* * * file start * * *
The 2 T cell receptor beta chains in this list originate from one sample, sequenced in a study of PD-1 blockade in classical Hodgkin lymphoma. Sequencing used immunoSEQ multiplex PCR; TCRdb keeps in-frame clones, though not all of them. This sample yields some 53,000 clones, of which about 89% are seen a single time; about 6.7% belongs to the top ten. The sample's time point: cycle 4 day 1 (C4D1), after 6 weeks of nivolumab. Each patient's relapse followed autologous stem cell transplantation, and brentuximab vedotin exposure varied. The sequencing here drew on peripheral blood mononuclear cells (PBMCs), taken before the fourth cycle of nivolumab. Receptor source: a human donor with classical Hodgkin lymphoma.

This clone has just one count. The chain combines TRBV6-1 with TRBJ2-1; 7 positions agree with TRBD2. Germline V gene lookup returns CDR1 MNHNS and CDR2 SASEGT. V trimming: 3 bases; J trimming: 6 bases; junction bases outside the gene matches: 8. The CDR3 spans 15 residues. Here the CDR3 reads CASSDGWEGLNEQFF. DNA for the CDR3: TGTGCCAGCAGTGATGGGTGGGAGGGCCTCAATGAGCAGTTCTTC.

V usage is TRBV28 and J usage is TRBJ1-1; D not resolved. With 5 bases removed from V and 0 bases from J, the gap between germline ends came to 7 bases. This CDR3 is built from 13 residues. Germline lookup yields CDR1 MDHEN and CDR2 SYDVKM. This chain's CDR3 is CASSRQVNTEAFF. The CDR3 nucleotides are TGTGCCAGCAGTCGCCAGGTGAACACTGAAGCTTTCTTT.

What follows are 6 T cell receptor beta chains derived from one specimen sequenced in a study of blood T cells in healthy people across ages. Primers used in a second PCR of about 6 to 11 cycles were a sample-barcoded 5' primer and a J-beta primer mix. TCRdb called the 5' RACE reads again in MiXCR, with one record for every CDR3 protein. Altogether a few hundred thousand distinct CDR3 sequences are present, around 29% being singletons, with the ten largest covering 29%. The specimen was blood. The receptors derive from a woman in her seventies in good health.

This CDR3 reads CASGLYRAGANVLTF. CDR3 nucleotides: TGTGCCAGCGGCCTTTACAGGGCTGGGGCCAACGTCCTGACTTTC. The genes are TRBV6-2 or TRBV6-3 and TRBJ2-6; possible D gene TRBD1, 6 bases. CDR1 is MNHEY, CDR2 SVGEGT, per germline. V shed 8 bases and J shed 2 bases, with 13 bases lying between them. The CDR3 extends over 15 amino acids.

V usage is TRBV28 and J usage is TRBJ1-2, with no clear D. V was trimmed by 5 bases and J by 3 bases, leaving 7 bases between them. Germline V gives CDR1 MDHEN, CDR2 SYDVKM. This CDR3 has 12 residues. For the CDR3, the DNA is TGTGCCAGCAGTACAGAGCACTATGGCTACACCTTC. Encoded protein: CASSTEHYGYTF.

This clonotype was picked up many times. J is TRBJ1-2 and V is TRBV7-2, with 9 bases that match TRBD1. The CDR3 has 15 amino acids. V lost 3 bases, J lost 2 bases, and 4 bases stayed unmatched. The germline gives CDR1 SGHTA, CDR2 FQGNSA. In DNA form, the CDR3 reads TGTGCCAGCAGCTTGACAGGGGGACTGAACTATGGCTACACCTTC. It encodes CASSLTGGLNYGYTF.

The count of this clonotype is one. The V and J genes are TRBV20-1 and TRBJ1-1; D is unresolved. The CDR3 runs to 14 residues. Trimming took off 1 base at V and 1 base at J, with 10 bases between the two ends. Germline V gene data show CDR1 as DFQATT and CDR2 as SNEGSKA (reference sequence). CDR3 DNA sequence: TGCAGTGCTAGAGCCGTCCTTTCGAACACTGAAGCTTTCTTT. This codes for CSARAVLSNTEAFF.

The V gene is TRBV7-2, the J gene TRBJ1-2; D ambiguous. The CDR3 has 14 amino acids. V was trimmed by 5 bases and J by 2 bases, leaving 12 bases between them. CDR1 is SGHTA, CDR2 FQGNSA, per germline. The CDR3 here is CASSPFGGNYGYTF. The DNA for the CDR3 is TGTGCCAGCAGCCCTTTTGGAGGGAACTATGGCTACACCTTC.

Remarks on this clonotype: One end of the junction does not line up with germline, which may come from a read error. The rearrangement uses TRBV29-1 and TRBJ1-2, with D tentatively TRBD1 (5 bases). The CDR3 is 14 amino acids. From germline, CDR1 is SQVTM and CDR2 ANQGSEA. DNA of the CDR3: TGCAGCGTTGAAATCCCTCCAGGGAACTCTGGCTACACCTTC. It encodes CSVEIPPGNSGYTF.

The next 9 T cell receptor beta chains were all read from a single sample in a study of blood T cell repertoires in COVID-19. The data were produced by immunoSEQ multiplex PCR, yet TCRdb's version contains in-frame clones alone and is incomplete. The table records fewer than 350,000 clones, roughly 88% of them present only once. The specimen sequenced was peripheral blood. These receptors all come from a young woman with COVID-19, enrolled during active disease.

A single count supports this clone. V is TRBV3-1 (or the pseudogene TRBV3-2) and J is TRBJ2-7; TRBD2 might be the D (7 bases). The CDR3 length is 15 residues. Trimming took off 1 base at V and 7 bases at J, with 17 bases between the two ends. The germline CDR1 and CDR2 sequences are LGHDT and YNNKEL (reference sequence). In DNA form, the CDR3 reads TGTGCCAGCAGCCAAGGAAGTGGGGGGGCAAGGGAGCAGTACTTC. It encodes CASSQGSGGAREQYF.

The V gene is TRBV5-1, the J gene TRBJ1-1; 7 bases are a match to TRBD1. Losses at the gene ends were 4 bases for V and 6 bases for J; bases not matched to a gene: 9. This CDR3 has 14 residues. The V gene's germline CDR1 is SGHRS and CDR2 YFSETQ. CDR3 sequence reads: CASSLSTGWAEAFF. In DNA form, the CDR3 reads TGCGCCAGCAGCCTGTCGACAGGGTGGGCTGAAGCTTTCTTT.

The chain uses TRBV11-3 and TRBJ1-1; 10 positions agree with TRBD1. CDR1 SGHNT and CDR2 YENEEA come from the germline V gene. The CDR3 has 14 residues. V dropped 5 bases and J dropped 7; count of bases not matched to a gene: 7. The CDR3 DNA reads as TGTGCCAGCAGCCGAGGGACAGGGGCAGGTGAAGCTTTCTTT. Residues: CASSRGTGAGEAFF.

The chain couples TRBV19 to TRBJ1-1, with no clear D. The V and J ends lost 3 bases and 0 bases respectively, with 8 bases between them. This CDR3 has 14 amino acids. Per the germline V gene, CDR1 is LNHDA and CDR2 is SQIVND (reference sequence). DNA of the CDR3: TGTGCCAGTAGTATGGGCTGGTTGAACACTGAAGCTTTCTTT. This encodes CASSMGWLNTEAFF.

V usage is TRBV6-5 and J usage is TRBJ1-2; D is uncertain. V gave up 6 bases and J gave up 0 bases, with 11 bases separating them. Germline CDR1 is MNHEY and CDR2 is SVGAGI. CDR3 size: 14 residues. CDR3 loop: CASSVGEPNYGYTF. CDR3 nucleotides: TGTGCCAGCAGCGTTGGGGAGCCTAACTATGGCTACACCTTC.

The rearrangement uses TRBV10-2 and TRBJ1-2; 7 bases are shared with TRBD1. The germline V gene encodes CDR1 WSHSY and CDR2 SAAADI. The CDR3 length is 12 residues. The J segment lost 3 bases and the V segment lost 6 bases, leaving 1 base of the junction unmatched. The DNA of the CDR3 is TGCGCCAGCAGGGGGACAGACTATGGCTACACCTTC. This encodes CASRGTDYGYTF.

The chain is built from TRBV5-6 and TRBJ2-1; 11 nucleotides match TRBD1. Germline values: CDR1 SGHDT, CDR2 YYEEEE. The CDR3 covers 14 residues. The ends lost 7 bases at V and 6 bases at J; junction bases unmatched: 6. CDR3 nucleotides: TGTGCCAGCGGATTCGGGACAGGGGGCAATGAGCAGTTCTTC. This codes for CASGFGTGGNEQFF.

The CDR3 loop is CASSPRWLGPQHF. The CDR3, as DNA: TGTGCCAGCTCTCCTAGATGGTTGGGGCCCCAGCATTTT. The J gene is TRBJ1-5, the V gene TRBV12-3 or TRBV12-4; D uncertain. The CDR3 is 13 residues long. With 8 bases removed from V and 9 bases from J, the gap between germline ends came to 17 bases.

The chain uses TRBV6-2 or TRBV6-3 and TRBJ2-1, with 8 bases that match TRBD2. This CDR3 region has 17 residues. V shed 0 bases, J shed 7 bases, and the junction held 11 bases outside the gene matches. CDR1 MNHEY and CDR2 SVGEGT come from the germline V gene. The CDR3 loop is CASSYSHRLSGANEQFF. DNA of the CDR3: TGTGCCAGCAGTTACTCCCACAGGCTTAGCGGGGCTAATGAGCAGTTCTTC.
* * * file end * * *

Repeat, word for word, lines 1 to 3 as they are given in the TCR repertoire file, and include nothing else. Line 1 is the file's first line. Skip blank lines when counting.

The 2 T cell receptor beta chains in this list originate from one sample, sequenced in a study of PD-1 blockade in classical Hodgkin lymphoma. Sequencing used immunoSEQ multiplex PCR; TCRdb keeps in-frame clones, though not all of them. This sample yields some 53,000 clones, of which about 89% are seen a single time; about 6.7% belongs to the top ten. The sample's time point: cycle 4 day 1 (C4D1), after 6 weeks of nivolumab. Each patient's relapse followed autologous stem cell transplantation, and brentuximab vedotin exposure varied. The sequencing here drew on peripheral blood mononuclear cells (PBMCs), taken before the fourth cycle of nivolumab. Receptor source: a human donor with classical Hodgkin lymphoma.

This clone has just one count. The chain combines TRBV6-1 with TRBJ2-1; 7 positions agree with TRBD2. Germline V gene lookup returns CDR1 MNHNS and CDR2 SASEGT. V trimming: 3 bases; J trimming: 6 bases; junction bases outside the gene matches: 8. The CDR3 spans 15 residues. Here the CDR3 reads CASSDGWEGLNEQFF. DNA for the CDR3: TGTGCCAGCAGTGATGGGTGGGAGGGCCTCAATGAGCAGTTCTTC.

V usage is TRBV28 and J usage is TRBJ1-1; D not resolved. With 5 bases removed from V and 0 bases from J, the gap between germline ends came to 7 bases. This CDR3 is built from 13 residues. Germline lookup yields CDR1 MDHEN and CDR2 SYDVKM. This chain's CDR3 is CASSRQVNTEAFF. The CDR3 nucleotides are TGTGCCAGCAGTCGCCAGGTGAACACTGAAGCTTTCTTT.